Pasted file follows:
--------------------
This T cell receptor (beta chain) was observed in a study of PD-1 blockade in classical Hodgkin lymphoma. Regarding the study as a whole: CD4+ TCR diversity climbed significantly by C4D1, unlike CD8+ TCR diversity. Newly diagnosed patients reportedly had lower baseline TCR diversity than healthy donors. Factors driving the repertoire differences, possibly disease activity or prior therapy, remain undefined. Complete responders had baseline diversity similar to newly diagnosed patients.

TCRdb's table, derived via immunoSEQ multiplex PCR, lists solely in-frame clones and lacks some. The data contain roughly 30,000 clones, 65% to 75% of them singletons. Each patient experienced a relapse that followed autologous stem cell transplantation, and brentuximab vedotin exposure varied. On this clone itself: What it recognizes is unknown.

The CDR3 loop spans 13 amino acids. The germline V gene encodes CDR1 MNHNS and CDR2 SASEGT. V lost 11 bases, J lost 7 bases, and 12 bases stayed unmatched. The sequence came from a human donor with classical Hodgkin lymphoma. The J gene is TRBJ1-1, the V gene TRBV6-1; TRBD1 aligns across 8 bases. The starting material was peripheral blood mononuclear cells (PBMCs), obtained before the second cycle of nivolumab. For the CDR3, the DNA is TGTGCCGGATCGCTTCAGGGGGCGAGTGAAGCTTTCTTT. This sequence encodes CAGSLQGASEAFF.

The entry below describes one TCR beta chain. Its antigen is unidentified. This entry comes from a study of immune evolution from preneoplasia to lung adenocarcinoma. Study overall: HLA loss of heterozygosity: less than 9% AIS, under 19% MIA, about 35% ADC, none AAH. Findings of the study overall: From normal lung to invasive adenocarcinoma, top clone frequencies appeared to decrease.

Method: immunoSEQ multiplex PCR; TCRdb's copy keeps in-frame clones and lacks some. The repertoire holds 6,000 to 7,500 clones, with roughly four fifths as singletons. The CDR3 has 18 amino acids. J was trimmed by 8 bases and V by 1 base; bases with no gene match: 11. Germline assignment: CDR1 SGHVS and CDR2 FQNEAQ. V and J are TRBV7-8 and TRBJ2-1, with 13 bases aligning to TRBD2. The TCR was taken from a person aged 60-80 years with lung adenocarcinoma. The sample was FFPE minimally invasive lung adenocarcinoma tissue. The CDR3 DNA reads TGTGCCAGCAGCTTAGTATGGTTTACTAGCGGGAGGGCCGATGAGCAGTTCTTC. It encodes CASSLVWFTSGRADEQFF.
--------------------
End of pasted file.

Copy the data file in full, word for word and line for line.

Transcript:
This T cell receptor (beta chain) was observed in a study of PD-1 blockade in classical Hodgkin lymphoma. Regarding the study as a whole: CD4+ TCR diversity climbed significantly by C4D1, unlike CD8+ TCR diversity. Newly diagnosed patients reportedly had lower baseline TCR diversity than healthy donors. Factors driving the repertoire differences, possibly disease activity or prior therapy, remain undefined. Complete responders had baseline diversity similar to newly diagnosed patients.

TCRdb's table, derived via immunoSEQ multiplex PCR, lists solely in-frame clones and lacks some. The data contain roughly 30,000 clones, 65% to 75% of them singletons. Each patient experienced a relapse that followed autologous stem cell transplantation, and brentuximab vedotin exposure varied. On this clone itself: What it recognizes is unknown.

The CDR3 loop spans 13 amino acids. The germline V gene encodes CDR1 MNHNS and CDR2 SASEGT. V lost 11 bases, J lost 7 bases, and 12 bases stayed unmatched. The sequence came from a human donor with classical Hodgkin lymphoma. The J gene is TRBJ1-1, the V gene TRBV6-1; TRBD1 aligns across 8 bases. The starting material was peripheral blood mononuclear cells (PBMCs), obtained before the second cycle of nivolumab. For the CDR3, the DNA is TGTGCCGGATCGCTTCAGGGGGCGAGTGAAGCTTTCTTT. This sequence encodes CAGSLQGASEAFF.

The entry below describes one TCR beta chain. Its antigen is unidentified. This entry comes from a study of immune evolution from preneoplasia to lung adenocarcinoma. Study overall: HLA loss of heterozygosity: less than 9% AIS, under 19% MIA, about 35% ADC, none AAH. Findings of the study overall: From normal lung to invasive adenocarcinoma, top clone frequencies appeared to decrease.

Method: immunoSEQ multiplex PCR; TCRdb's copy keeps in-frame clones and lacks some. The repertoire holds 6,000 to 7,500 clones, with roughly four fifths as singletons. The CDR3 has 18 amino acids. J was trimmed by 8 bases and V by 1 base; bases with no gene match: 11. Germline assignment: CDR1 SGHVS and CDR2 FQNEAQ. V and J are TRBV7-8 and TRBJ2-1, with 13 bases aligning to TRBD2. The TCR was taken from a person aged 60-80 years with lung adenocarcinoma. The sample was FFPE minimally invasive lung adenocarcinoma tissue. The CDR3 DNA reads TGTGCCAGCAGCTTAGTATGGTTTACTAGCGGGAGGGCCGATGAGCAGTTCTTC. It encodes CASSLVWFTSGRADEQFF.